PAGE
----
Chromosonia is a social music visualizer installation for the Ars Electronica Center facade, which provides three means for passers-by with a portable music player to visualize their music: perceptual, informational and social.

When a passer-by connects her music player to the system, our software perceptually analyzes the contents of the acoustic signal in real-time. The core part of the perceptual visualization is the Sonotopy library developed by Alex Berman, which is based on a psycho-acoustic model of the human hearing system and neural networks. Sonotopy makes it possible to interpret the music as spatially distributed forms resulting in a novel way of sonic visualization. The adaptive and highly dynamic nature of its algorithm makes it possible for certain musical features to light up specific parts of the building. This dynamic visual pattern organically reflects rhythmic and harmonic changes in the music.

In addition to this perceptual mapping, there are also informational and social layers in the visualization scheme. The informational layer conveys features extracted by matching the audio signal with a database, using music recognition technology. From the detected artist name and track title the system determines the music genre and assigns a color to the perceptual visualization.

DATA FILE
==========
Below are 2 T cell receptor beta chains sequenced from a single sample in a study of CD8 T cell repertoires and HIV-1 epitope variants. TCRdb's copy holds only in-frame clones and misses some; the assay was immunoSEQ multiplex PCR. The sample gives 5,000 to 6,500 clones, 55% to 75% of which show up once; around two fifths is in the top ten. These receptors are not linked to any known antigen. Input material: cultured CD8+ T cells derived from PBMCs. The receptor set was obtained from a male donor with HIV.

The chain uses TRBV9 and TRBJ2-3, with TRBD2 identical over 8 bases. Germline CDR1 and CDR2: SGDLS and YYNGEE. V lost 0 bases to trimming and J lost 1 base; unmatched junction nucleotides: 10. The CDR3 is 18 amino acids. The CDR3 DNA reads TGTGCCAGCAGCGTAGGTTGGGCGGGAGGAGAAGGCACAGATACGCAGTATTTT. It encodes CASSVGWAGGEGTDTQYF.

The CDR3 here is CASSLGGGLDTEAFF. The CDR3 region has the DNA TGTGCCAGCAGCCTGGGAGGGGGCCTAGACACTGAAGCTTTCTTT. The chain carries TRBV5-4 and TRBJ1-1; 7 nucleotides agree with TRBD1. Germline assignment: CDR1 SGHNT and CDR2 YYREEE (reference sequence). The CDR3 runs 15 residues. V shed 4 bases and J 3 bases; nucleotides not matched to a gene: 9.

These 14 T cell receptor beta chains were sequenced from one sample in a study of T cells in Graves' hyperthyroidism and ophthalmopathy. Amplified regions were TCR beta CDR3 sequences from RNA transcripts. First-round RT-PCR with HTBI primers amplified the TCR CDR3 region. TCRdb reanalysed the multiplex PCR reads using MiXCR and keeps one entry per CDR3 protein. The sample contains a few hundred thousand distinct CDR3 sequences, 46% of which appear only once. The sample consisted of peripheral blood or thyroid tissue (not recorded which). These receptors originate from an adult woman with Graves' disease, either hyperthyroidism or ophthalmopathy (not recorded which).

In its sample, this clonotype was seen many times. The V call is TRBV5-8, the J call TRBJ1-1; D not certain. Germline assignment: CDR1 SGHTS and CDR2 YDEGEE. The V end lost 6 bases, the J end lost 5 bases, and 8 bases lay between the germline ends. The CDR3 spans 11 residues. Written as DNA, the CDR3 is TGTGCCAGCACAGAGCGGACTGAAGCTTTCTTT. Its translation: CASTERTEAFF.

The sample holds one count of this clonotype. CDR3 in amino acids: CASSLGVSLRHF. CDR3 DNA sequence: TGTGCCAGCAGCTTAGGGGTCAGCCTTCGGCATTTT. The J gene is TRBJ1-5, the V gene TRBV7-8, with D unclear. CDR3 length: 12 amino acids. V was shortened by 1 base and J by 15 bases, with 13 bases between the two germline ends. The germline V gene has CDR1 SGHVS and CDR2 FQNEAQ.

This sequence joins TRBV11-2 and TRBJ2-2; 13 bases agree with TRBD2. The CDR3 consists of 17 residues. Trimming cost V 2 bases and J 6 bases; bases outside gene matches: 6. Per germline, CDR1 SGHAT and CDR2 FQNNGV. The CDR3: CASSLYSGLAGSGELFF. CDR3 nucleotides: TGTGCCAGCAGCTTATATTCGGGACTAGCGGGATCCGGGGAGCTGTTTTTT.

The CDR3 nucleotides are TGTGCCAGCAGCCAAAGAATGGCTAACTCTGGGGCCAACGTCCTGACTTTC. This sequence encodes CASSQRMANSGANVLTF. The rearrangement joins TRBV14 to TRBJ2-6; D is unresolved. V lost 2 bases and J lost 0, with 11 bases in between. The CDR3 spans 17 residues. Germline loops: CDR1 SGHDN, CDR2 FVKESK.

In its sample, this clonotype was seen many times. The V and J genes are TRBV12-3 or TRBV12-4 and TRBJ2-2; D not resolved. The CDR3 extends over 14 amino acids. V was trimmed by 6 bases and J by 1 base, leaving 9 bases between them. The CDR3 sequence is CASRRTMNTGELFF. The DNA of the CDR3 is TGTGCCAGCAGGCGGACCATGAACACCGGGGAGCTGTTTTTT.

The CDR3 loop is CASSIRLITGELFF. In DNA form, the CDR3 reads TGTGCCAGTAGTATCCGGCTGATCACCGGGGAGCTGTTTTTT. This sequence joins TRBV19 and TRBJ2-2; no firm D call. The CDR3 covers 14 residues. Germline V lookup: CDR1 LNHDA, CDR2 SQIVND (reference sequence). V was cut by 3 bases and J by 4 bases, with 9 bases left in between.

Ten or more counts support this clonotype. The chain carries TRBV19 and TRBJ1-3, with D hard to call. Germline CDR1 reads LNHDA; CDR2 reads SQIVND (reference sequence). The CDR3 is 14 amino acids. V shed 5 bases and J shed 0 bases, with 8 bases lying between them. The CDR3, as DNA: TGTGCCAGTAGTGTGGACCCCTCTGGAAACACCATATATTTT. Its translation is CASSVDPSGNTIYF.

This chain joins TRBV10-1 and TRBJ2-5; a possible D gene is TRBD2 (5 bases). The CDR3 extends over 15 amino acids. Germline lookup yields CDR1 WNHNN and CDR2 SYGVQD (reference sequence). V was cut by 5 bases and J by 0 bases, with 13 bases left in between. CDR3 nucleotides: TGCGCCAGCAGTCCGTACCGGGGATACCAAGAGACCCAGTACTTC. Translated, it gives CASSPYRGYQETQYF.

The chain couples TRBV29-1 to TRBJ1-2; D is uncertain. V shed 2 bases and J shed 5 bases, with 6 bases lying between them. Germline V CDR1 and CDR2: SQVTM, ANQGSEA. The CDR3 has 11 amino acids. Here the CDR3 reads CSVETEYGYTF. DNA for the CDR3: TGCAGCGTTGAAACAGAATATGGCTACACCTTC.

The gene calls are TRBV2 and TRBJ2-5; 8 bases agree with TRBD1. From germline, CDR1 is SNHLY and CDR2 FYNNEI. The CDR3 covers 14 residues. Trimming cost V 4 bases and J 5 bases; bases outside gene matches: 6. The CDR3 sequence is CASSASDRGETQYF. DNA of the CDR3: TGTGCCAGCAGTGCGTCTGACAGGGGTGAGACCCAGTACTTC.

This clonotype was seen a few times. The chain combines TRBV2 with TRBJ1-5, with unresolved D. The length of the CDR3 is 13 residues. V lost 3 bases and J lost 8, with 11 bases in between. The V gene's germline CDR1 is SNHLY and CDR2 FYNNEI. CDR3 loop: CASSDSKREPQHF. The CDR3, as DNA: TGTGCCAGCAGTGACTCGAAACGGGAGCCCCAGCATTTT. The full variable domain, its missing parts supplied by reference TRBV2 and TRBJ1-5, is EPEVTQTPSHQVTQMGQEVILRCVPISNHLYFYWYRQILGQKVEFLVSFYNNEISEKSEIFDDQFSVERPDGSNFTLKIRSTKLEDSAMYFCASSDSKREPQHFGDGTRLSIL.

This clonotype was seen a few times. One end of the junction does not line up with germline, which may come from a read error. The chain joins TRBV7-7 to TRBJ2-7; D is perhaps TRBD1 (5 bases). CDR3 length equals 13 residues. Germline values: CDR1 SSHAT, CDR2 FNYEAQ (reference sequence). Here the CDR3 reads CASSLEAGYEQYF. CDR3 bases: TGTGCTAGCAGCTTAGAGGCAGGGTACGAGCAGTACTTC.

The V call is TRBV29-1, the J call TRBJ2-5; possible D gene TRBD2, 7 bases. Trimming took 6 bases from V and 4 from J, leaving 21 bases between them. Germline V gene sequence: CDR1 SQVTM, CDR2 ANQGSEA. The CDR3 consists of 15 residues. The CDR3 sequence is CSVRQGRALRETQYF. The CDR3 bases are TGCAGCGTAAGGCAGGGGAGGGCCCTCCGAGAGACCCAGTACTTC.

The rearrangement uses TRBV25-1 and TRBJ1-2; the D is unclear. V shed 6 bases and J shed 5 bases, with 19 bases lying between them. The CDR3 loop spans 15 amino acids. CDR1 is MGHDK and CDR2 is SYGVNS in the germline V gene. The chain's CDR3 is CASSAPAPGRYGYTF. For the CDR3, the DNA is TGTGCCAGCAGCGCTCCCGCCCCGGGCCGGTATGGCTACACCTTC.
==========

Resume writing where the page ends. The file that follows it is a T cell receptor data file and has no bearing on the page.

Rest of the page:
For music identification we tried to use the Echoprint open source music id system powered by the Echo Nest. After fiddling with it for about a week we found that it was not mature enough for our purpose. It was just released in June, and as it is a promising system, we may include in later versions, when their database grows and the identification becomes more robust. This time we resorted to a Shazam hack, which was implemented with the help of android developer Andras Turi. A script was written that runs Shazam and takes a screenshot of the result after a couple of seconds. The snapshot was recognized with the Tesseract open source OCR system. The identification data was sent to for detecting the genre. Using tags we created a weighted genre fingerprint of the track. A simplified style classification was used with 23 main audio genres. According to the weights and the colors assigned to the main genres the color of the track is found.

When the music plugged into the facade is stopped, the social visualization enters the frame. In response to an audio device being unplugged, the perceptual and informational visualization occupying the whole building fades and shrinks to one window pulsating to the recorded rhythm of the music. This pulsation still bears the color coded information. After a few seconds all previously visualized tracks fade in on their own window, each pulsating in their own rhythm, using their own genre color. The nodes are organized on the facade according to style, so that certain genres occupy certain areas of the building. The pattern of this topographical organization of all encountered music conveys the musical taste of the visitors.


Alex Berman, Eszter Bircsák, Zoltán Csík-Kovács, Gáspár Hajdu, Gábor Papp, András Turi
with support from Kitchen Budapest and Ars Electronica FutureLab


under GPLv3